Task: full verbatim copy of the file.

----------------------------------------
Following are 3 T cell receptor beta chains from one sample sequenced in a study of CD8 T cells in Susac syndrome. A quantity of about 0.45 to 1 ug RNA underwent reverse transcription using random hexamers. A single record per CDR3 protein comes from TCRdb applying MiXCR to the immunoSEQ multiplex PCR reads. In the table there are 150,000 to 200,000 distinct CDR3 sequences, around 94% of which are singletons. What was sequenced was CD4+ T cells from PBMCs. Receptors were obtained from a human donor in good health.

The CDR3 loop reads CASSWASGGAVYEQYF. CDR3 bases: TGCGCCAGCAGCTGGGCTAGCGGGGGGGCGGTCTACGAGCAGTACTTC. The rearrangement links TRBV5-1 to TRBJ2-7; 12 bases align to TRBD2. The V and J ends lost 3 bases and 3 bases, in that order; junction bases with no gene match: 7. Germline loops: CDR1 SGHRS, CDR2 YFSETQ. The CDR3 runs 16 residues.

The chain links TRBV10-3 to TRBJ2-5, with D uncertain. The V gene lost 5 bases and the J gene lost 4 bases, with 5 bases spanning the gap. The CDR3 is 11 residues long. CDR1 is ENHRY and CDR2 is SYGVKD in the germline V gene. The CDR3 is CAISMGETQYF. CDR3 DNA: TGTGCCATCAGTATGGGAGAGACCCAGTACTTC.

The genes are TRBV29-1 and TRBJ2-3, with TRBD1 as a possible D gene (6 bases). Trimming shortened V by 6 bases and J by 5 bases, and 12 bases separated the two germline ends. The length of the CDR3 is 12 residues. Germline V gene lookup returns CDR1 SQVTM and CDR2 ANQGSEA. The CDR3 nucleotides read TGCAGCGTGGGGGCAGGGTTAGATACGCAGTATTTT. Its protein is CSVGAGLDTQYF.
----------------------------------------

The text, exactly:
Following are 3 T cell receptor beta chains from one sample sequenced in a study of CD8 T cells in Susac syndrome. A quantity of about 0.45 to 1 ug RNA underwent reverse transcription using random hexamers. A single record per CDR3 protein comes from TCRdb applying MiXCR to the immunoSEQ multiplex PCR reads. In the table there are 150,000 to 200,000 distinct CDR3 sequences, around 94% of which are singletons. What was sequenced was CD4+ T cells from PBMCs. Receptors were obtained from a human donor in good health.

The CDR3 loop reads CASSWASGGAVYEQYF. CDR3 bases: TGCGCCAGCAGCTGGGCTAGCGGGGGGGCGGTCTACGAGCAGTACTTC. The rearrangement links TRBV5-1 to TRBJ2-7; 12 bases align to TRBD2. The V and J ends lost 3 bases and 3 bases, in that order; junction bases with no gene match: 7. Germline loops: CDR1 SGHRS, CDR2 YFSETQ. The CDR3 runs 16 residues.

The chain links TRBV10-3 to TRBJ2-5, with D uncertain. The V gene lost 5 bases and the J gene lost 4 bases, with 5 bases spanning the gap. The CDR3 is 11 residues long. CDR1 is ENHRY and CDR2 is SYGVKD in the germline V gene. The CDR3 is CAISMGETQYF. CDR3 DNA: TGTGCCATCAGTATGGGAGAGACCCAGTACTTC.

The genes are TRBV29-1 and TRBJ2-3, with TRBD1 as a possible D gene (6 bases). Trimming shortened V by 6 bases and J by 5 bases, and 12 bases separated the two germline ends. The length of the CDR3 is 12 residues. Germline V gene lookup returns CDR1 SQVTM and CDR2 ANQGSEA. The CDR3 nucleotides read TGCAGCGTGGGGGCAGGGTTAGATACGCAGTATTTT. Its protein is CSVGAGLDTQYF.